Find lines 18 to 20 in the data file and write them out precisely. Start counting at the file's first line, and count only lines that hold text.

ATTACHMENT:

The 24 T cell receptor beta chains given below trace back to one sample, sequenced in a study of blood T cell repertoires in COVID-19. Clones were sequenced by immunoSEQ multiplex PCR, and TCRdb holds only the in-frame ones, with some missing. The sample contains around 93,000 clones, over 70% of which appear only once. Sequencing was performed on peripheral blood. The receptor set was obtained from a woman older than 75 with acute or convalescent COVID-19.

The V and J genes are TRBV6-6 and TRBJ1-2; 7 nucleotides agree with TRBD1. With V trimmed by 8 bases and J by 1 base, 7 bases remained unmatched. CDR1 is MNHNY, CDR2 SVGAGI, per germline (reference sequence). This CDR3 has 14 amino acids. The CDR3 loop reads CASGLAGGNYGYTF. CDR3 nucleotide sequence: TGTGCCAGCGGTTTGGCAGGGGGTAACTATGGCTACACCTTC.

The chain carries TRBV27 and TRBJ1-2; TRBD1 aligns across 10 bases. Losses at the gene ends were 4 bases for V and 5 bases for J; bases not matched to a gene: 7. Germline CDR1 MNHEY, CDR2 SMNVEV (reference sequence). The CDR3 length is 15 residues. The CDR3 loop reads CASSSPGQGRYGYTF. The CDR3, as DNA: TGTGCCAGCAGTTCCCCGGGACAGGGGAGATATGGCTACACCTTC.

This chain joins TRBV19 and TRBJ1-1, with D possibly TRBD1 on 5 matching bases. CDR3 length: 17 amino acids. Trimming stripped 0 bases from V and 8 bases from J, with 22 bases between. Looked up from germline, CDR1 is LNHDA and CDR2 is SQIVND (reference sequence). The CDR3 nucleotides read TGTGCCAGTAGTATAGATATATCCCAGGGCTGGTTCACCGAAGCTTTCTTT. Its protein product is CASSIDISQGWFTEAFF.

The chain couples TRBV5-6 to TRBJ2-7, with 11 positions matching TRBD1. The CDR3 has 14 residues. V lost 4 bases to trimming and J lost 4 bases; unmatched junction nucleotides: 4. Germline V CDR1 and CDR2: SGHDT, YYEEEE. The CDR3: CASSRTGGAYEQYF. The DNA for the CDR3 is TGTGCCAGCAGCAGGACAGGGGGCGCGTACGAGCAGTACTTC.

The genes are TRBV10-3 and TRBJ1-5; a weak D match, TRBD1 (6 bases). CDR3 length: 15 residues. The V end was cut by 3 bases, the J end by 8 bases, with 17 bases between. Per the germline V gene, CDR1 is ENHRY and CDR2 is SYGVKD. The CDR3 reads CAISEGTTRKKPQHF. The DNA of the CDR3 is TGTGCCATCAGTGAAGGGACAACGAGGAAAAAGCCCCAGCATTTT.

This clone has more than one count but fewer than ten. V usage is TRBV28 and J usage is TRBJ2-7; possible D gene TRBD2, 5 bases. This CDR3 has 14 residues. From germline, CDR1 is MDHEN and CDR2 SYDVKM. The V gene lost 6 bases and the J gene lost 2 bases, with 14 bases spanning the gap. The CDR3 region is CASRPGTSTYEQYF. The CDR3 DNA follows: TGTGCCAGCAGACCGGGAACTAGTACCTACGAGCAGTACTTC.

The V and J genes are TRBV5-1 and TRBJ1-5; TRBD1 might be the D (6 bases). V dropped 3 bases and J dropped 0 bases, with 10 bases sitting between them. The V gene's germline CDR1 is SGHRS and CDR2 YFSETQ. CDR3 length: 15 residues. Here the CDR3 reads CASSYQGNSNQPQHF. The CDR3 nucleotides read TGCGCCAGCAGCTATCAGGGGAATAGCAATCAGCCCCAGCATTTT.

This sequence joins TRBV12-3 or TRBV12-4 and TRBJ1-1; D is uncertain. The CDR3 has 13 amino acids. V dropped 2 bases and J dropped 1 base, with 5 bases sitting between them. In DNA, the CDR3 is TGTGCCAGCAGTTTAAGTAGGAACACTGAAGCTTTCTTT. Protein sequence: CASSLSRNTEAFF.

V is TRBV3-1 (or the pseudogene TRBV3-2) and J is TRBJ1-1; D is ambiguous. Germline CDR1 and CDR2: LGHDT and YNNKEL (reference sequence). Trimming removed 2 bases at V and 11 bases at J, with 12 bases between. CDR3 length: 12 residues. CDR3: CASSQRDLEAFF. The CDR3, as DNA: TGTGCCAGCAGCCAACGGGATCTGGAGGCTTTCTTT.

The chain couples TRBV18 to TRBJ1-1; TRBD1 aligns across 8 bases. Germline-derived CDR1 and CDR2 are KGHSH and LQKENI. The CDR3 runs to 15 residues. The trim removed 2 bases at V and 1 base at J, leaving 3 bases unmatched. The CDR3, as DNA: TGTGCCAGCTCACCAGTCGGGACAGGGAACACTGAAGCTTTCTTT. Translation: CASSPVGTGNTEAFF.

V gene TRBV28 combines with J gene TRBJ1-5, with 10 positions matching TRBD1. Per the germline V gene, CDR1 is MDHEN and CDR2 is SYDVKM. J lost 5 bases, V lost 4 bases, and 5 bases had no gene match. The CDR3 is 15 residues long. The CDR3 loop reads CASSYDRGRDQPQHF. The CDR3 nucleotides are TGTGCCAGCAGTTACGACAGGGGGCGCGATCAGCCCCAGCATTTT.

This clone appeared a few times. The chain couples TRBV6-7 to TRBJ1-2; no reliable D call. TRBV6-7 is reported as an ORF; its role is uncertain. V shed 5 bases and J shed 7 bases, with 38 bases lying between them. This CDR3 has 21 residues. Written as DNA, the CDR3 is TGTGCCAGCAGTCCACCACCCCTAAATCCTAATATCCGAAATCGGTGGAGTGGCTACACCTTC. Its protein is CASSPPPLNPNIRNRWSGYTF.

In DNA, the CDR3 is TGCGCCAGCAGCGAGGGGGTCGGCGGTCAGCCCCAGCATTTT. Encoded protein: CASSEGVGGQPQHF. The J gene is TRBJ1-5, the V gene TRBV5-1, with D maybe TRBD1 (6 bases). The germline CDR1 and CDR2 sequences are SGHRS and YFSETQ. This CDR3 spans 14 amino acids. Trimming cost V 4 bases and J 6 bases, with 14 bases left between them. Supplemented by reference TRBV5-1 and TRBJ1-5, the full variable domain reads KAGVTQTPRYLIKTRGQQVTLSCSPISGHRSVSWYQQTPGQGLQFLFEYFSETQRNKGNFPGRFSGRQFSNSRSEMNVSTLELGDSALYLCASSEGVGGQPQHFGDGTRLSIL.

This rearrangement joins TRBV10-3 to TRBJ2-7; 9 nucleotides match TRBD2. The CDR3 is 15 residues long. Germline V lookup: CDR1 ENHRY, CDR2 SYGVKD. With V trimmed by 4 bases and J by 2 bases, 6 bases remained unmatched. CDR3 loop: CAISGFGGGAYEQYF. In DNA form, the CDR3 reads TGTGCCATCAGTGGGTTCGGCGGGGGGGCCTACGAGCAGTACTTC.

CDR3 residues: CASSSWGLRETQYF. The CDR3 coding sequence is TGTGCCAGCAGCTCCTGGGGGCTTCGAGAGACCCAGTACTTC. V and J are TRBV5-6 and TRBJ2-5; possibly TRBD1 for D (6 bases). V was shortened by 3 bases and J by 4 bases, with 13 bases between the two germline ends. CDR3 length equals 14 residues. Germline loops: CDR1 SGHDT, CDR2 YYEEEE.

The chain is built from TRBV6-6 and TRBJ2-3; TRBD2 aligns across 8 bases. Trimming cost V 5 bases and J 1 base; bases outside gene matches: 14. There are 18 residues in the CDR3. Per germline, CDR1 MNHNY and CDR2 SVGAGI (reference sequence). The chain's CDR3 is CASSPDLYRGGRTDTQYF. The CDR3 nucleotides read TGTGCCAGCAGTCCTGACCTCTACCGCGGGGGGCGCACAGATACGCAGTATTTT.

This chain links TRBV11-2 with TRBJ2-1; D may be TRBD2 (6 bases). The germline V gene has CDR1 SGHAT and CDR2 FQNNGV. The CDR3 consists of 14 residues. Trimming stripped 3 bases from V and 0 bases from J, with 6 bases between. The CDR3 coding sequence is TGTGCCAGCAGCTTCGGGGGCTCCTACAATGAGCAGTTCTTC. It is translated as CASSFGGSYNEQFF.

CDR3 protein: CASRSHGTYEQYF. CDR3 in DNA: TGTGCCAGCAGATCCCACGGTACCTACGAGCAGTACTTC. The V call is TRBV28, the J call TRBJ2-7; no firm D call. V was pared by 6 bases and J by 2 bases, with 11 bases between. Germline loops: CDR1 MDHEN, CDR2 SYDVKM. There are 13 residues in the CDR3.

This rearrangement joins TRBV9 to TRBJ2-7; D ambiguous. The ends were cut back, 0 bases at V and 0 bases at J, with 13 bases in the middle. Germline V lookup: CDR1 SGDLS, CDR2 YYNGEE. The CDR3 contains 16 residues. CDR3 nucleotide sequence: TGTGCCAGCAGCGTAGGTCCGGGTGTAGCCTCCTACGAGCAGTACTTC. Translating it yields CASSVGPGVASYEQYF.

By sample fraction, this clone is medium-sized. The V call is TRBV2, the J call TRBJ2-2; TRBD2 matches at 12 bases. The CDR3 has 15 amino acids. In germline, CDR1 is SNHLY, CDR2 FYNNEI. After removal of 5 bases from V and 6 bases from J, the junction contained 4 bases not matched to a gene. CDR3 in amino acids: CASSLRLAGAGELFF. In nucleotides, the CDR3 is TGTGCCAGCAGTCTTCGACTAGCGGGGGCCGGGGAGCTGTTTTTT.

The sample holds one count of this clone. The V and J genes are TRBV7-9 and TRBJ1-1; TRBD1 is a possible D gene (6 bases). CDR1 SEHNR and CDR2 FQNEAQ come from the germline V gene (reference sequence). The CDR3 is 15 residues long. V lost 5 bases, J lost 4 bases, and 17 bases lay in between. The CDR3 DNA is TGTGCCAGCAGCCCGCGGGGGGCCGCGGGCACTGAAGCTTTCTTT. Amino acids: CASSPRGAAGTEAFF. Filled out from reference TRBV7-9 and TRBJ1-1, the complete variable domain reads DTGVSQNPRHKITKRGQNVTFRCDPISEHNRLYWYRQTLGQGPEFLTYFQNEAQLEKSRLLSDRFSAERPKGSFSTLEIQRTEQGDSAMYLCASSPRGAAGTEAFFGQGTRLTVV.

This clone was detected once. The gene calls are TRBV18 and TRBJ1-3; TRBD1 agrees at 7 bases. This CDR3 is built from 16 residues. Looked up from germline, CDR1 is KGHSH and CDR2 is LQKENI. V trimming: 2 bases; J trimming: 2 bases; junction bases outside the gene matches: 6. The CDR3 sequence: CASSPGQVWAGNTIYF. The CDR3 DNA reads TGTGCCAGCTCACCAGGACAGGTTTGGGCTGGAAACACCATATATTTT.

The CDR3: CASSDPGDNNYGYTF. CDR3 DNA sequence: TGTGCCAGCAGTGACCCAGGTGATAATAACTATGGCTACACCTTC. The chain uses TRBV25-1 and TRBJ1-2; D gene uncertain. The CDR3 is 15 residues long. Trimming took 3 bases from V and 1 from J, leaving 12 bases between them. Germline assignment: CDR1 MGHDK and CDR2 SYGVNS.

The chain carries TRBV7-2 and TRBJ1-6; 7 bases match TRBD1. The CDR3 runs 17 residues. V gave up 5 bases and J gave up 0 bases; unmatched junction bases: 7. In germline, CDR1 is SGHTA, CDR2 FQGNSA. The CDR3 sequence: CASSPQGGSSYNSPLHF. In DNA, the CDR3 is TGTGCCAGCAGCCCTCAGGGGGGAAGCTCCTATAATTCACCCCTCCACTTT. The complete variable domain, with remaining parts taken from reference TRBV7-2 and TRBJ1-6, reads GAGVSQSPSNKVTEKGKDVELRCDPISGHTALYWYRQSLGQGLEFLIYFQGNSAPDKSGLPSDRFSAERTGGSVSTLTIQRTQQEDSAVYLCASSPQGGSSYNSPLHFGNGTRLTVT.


This chain links TRBV11-2 with TRBJ2-1; D may be TRBD2 (6 bases). The germline V gene has CDR1 SGHAT and CDR2 FQNNGV. The CDR3 consists of 14 residues. Trimming stripped 3 bases from V and 0 bases from J, with 6 bases between. The CDR3 coding sequence is TGTGCCAGCAGCTTCGGGGGCTCCTACAATGAGCAGTTCTTC. It is translated as CASSFGGSYNEQFF.

CDR3 protein: CASRSHGTYEQYF. CDR3 in DNA: TGTGCCAGCAGATCCCACGGTACCTACGAGCAGTACTTC. The V call is TRBV28, the J call TRBJ2-7; no firm D call. V was pared by 6 bases and J by 2 bases, with 11 bases between. Germline loops: CDR1 MDHEN, CDR2 SYDVKM. There are 13 residues in the CDR3.

This rearrangement joins TRBV9 to TRBJ2-7; D ambiguous. The ends were cut back, 0 bases at V and 0 bases at J, with 13 bases in the middle. Germline V lookup: CDR1 SGDLS, CDR2 YYNGEE. The CDR3 contains 16 residues. CDR3 nucleotide sequence: TGTGCCAGCAGCGTAGGTCCGGGTGTAGCCTCCTACGAGCAGTACTTC. Translating it yields CASSVGPGVASYEQYF.